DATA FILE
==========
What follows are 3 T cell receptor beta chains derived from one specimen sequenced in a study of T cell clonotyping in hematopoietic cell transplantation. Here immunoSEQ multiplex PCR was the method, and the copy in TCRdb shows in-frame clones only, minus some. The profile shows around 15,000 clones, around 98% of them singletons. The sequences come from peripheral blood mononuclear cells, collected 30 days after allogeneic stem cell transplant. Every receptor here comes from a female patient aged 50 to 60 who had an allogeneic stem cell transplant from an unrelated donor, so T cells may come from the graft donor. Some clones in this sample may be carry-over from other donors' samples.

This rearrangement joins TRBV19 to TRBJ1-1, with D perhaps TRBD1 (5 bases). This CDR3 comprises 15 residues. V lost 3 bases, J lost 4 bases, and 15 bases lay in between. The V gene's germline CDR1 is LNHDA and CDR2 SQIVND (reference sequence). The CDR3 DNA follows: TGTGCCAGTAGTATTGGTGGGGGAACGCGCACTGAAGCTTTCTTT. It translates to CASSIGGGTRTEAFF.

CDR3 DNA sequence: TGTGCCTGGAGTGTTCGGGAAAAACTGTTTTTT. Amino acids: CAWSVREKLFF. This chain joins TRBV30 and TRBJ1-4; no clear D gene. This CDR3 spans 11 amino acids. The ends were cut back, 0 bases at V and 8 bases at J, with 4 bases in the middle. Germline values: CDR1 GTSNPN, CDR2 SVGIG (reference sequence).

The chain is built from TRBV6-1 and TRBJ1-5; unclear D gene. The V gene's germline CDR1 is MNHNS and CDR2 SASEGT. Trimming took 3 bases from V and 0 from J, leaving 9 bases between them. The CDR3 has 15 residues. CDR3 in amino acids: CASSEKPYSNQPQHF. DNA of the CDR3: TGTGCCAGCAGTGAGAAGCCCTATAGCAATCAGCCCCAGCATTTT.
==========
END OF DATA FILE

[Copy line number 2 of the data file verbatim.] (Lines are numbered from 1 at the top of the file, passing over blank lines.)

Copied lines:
This rearrangement joins TRBV19 to TRBJ1-1, with D perhaps TRBD1 (5 bases). This CDR3 comprises 15 residues. V lost 3 bases, J lost 4 bases, and 15 bases lay in between. The V gene's germline CDR1 is LNHDA and CDR2 SQIVND (reference sequence). The CDR3 DNA follows: TGTGCCAGTAGTATTGGTGGGGGAACGCGCACTGAAGCTTTCTTT. It translates to CASSIGGGTRTEAFF.